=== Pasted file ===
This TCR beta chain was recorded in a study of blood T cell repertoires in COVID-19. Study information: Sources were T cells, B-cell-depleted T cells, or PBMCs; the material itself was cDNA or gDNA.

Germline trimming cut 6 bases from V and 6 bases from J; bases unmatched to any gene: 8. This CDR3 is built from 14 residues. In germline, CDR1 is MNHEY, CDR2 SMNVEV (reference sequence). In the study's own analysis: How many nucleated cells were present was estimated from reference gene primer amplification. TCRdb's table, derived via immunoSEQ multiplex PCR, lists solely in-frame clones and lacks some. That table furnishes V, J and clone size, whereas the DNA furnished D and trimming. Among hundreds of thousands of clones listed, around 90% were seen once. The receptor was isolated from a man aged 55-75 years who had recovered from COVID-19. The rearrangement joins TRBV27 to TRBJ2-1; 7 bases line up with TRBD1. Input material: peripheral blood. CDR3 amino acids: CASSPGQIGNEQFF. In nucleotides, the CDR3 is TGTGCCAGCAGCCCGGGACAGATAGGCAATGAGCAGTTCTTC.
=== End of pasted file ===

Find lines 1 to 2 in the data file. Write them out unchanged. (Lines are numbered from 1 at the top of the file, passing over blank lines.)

This TCR beta chain was recorded in a study of blood T cell repertoires in COVID-19. Study information: Sources were T cells, B-cell-depleted T cells, or PBMCs; the material itself was cDNA or gDNA.

Germline trimming cut 6 bases from V and 6 bases from J; bases unmatched to any gene: 8. This CDR3 is built from 14 residues. In germline, CDR1 is MNHEY, CDR2 SMNVEV (reference sequence). In the study's own analysis: How many nucleated cells were present was estimated from reference gene primer amplification. TCRdb's table, derived via immunoSEQ multiplex PCR, lists solely in-frame clones and lacks some. That table furnishes V, J and clone size, whereas the DNA furnished D and trimming. Among hundreds of thousands of clones listed, around 90% were seen once. The receptor was isolated from a man aged 55-75 years who had recovered from COVID-19. The rearrangement joins TRBV27 to TRBJ2-1; 7 bases line up with TRBD1. Input material: peripheral blood. CDR3 amino acids: CASSPGQIGNEQFF. In nucleotides, the CDR3 is TGTGCCAGCAGCCCGGGACAGATAGGCAATGAGCAGTTCTTC.